CHAPTER XXIII
MACHINERY IN MOTION

MR. MEAGLES bestirred himself with such prompt activity in the matter of the negotiation with Daniel Doyce which Clennam had entrusted to him, that he soon brought it into business train, and called on Clennam at nine o'clock one morning to make his report.

' Doyce is highly gratified by your good opinion,' he opened the business by saying, 'and desires nothing so much as that you should examine the affairs of the Works for yourself, and entirely understand them. He has handed me the keys of all his books and papers -- here they are jingling in this pocket -- and the only charge he has given me is "Let Mr. Clennam have the means of putting himself on a perfect equality with me as to knowing whatever I know. If it should come to nothing after all, he will respect my confidence. Unless I was sure of that to begin with, I should have nothing to do with him." And there, you see, said Mr. Meagles, 'you have Daniel Doyce all over.'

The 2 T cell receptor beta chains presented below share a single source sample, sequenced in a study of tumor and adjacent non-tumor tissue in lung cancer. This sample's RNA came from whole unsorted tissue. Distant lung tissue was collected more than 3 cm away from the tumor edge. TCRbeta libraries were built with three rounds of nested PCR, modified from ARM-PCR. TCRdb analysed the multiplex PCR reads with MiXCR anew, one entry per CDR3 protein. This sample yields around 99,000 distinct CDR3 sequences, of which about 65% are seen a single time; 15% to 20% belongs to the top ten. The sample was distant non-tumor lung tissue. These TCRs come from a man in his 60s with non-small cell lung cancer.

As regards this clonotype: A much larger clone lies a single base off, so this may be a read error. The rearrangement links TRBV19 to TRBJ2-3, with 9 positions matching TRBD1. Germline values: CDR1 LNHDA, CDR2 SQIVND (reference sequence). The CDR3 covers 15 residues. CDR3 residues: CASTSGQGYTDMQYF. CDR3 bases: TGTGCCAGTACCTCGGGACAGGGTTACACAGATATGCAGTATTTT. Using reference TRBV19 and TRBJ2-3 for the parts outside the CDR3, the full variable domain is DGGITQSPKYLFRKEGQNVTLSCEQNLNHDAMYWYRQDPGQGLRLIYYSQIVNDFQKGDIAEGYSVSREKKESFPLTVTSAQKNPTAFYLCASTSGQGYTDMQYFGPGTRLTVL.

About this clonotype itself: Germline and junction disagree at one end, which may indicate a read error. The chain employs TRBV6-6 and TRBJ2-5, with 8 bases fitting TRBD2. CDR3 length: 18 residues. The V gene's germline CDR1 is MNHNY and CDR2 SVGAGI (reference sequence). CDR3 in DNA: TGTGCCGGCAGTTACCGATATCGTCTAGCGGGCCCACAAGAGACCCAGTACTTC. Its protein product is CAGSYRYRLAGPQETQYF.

'A very honourable character.'

'Oh, yes, to be sure. Not a doubt of it. Odd, but very honourable. Very odd though. Now, would you believe, Clennam, said Mr. Meagles, with a hearty enjoyment of his friend's eccentricity, 'that I had a whole morning in What's-his-name Yard --'

'Bleeding Heart?'

'A whole morning in Bleeding Heart Yard, before I could induce him to pursue the subject at all?'

'How was that?'

'How was that, my friend? I no sooner mentioned your name in connection with it, than he declared off.'

'Declared off, on my account?'

'I no sooner mentioned your name, Clennam, than he said, "That will never do!" What did he mean by that? I asked him. No matter, Meagles; that would never do. Why would it never do? You'll hardly believe it, Clennam,' said Mr. Meagles, laughing within himself, 'but it came out that it would never do, because you and he, walking down to Twickenham together, had glided into a friendly conversation, in the course of which he had referred to his intention of taking a partner, supposing at

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